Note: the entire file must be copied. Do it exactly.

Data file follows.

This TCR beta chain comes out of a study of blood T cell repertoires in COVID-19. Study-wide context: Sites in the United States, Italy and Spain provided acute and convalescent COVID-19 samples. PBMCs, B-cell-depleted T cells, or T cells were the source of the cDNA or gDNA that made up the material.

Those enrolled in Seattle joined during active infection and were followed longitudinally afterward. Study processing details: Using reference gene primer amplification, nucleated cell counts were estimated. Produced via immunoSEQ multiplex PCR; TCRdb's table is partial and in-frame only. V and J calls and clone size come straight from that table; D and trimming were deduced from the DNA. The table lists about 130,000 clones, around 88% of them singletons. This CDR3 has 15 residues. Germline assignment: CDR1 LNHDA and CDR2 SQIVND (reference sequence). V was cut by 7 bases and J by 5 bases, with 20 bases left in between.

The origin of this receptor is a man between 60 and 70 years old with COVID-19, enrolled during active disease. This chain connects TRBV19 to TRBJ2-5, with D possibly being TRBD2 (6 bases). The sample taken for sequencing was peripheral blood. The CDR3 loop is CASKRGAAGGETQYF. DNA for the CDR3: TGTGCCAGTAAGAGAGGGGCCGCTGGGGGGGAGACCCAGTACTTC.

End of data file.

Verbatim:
This TCR beta chain comes out of a study of blood T cell repertoires in COVID-19. Study-wide context: Sites in the United States, Italy and Spain provided acute and convalescent COVID-19 samples. PBMCs, B-cell-depleted T cells, or T cells were the source of the cDNA or gDNA that made up the material.

Those enrolled in Seattle joined during active infection and were followed longitudinally afterward. Study processing details: Using reference gene primer amplification, nucleated cell counts were estimated. Produced via immunoSEQ multiplex PCR; TCRdb's table is partial and in-frame only. V and J calls and clone size come straight from that table; D and trimming were deduced from the DNA. The table lists about 130,000 clones, around 88% of them singletons. This CDR3 has 15 residues. Germline assignment: CDR1 LNHDA and CDR2 SQIVND (reference sequence). V was cut by 7 bases and J by 5 bases, with 20 bases left in between.

The origin of this receptor is a man between 60 and 70 years old with COVID-19, enrolled during active disease. This chain connects TRBV19 to TRBJ2-5, with D possibly being TRBD2 (6 bases). The sample taken for sequencing was peripheral blood. The CDR3 loop is CASKRGAAGGETQYF. DNA for the CDR3: TGTGCCAGTAAGAGAGGGGCCGCTGGGGGGGAGACCCAGTACTTC.